7 Things To Know Before Trying Intermittent Fasting

6 min read

A few tips of the trade that you should consider before embarking on a diet that can initially be hard to stick to. 

IF (Intermittent Fasting) is a style of dieting which involves daily or weekly cycles of extended suffering. No food, or liquid calories, with the occasional exception of a dark coffee thrown in. It can be done for all sorts of reasons. 

The classic version is a 16 hour fast done to midday, followed by an 8-hour eating window. This is my current go-to, and has helped immensely in keeping me from morning mischief.

You could also choose to go crazy and starve for 18 hours, try One Meal A Day, or eat without restriction for 5 days and the bare minimum for 2.

Here are few points worth thinking about before you consider diving into a diet that has blown up over recent years. It’s practically a cult at this point, but like any other crazy faction, there are some good reasons hidden under there.




IF is typically associated with losing weight, for good reason, but there are many more features to encourage someone to take it up. A myriad of benefits come with fasting. Not to go full paleo caveman on you, but it’s something we’ve been doing as a race since our inception. Regular breakfasts weren’t a guarantee with the mammoths dying out.

We can get more technical. Fasting can boost the hormonal profile, manage blood sugar levels, elevate insulin sensitivity, control mood, and help people gain a true appreciation of people who have to actually starve. It aids weight-loss by simply lowering the time in which you can deal damage to yourself. So you have options to pick from.


It’s easy to enter the game over-confident and brimming with excessive motivation, the type of bravado that just gets you hurt. If the body’s not receptive to a sudden change of climate, IF will make for a painful experience that will swamp you with negative feedback. Hunger, lethargy, anger, hate; these don’t have to regular fixtures in your diet.

If you’re currently going to sleep with crumbs on your face and eating again at daybreak, a 16 hour fast is a huge jump. A 12 hour fast could be a better start. Then add 1 or 2 for the next week, and you’re well on your way.



Inevitably the final few hours of a fast will prove quite tricky, but this is where we can form a better relationship with hunger. Understand the beast, and you can tame it. That irritating, tiring, sometimes downright painful feeling could be a signal from the body that the tank is empty. But often what you feel initially is limbic, or emotional hunger. 

The brain is craving food, but isn’t in dire need of it. If you can learn to downgrade these pangs of mental hunger, pushing past it will see it diminish in intensity over time.

Actual physical hunger, known as somatic, is the real deal and might need a banana or two. But it’s highly unlikely you’ll be getting there within 16 hours. Unless you’re Type 1, and that’s a different kettle.



A pearl of wisdom practically everyone has been dealt with by now, and also a slogan created by John Kellogg in the mid-19th century, to sell his cereal foods. The bacon market jumped on the morning bandwagon, got 5,000 doctors to sign off on the benefits of protein in the morning, had newspapers publish it as scientific research, and that’s how we got to the myth that we have now. This was at the same time Victorians were giving their children laxatives every day to aid digestion.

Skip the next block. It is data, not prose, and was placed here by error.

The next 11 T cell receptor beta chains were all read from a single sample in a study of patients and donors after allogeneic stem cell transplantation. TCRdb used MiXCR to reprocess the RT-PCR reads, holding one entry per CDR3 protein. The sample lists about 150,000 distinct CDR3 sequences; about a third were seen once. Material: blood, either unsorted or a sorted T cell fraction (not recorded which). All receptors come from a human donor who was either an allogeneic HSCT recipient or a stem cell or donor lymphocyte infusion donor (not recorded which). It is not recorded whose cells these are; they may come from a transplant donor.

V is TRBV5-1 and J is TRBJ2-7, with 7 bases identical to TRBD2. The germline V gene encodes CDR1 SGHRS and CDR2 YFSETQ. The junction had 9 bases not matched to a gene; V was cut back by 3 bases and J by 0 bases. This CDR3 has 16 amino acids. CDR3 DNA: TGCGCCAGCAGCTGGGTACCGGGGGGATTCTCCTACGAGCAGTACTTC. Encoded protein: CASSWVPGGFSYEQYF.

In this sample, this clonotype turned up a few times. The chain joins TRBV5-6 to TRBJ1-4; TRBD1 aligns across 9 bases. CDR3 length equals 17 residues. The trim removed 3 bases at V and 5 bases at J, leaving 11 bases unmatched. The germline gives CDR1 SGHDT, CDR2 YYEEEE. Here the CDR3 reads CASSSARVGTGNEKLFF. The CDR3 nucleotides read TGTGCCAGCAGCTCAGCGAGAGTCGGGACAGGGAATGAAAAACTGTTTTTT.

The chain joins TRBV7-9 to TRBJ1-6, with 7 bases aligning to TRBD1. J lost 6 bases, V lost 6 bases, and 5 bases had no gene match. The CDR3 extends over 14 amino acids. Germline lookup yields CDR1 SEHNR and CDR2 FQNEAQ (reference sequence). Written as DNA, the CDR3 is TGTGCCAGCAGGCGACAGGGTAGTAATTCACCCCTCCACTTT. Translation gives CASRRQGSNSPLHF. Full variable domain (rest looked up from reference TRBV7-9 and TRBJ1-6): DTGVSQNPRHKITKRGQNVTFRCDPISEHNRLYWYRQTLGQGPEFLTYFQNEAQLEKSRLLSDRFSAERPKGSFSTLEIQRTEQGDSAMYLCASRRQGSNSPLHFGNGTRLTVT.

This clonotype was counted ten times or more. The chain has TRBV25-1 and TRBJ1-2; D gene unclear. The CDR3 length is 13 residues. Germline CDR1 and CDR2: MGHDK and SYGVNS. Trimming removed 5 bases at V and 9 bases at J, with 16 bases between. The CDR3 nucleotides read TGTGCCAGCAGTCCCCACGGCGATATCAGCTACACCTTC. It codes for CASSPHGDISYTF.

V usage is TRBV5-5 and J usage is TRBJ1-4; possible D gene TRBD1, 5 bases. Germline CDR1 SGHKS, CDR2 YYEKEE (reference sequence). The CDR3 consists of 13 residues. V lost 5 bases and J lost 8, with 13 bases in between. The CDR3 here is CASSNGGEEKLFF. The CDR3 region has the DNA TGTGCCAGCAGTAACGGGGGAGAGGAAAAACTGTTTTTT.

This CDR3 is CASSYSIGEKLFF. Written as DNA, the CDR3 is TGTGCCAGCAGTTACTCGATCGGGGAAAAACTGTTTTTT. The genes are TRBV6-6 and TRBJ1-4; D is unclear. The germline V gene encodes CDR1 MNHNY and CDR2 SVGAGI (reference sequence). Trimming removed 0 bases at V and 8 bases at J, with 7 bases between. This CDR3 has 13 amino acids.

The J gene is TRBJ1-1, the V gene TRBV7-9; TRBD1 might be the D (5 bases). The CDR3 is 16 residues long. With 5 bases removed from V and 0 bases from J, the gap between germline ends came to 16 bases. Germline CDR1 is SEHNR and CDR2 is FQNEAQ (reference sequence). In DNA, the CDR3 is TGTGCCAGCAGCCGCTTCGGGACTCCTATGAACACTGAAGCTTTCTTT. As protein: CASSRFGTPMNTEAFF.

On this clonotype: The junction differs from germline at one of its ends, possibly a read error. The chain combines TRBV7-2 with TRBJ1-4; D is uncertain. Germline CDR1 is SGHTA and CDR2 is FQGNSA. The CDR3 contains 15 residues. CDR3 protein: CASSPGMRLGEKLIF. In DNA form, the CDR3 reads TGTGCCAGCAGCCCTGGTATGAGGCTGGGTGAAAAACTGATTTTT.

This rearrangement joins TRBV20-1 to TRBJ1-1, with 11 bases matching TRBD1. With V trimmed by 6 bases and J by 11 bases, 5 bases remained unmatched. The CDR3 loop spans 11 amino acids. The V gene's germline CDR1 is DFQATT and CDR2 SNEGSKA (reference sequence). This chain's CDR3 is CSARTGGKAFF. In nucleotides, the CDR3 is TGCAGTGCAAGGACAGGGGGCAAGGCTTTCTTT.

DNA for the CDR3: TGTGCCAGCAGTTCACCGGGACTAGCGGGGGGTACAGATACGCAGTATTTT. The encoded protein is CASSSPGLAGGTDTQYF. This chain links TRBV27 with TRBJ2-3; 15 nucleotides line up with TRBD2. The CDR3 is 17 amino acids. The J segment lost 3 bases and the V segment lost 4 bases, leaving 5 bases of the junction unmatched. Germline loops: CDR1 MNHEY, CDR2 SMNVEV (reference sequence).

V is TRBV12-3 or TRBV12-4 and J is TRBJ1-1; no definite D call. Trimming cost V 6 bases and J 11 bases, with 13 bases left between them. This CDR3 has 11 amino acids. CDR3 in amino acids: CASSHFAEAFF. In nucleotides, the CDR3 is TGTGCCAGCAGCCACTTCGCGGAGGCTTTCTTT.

Not the most sensible of times for nutritional science. If you don’t wake up with a screaming stomach, feel free to skip a meal and make it through to brunch.



One big benefit of IF, and actually what I would consider to be the greatest, is that it’s a simple routine that encourages a consistent habit. A necessity for a diet that needs to span over months. Habits keep you going even while motivation ebbs and flows. 

Something like the Zero Calories app can be used to schedule and time your fasts, and keep an account of the week. This might provoke a competitive edge, as you strive to match your Monday heroics with a Tuesday massacre. For extra points, pair the IF app with a Food Log like MyFitnessPal, and receive maximum diet security.



Fasting is often an avenue for people to get away from the monotonous grind of keeping a daily log of your tuna salads. If 90% of the food invasions are healthy, reasonably, then this could well be enough to force weight change. And for those who are just in it for the healthy lifestyle, calorie counting is unnecessary. So it’s worth just focusing on the fasting to begin with, and tracking scale-weight after 3-4 weeks.

If the numbers don’t spell out victory, then the next option would be to either reduce portion sizes or start the tally. Either choice should get the ball rolling.



While technically fasting will enable you to have bigger meals, there has to be some order to your system. Too many refined carbs in one meal will just spike and crash blood sugar levels, leaving you hungry again, and in no state of mind to continue the fast.

Empty calories should also be restricted, as the feeding window should be used to stock up on ammo to last the night. If you’re too trigger happy on doughnuts and booze, the ensuing hours of starvation will end up eating up hard-earned muscle. So base your operations around proteins, complex carbs, and healthy fats. The usual suspects.

There’s more to IF than the features I’ve plotted out, but I keep my science simple where I can. Especially for those with medical conditions, such as Type 1 Diabetes, plenty of research should be made. But this piece works well for a snap-shot of a potentially potent diet.

Thanks for reading! I’m Sama, a personal trainer at DW Wrexham, who also happens to practice a low carb intermittent fasting diet year round. To check out my other articles on fasting, head to my blog here.

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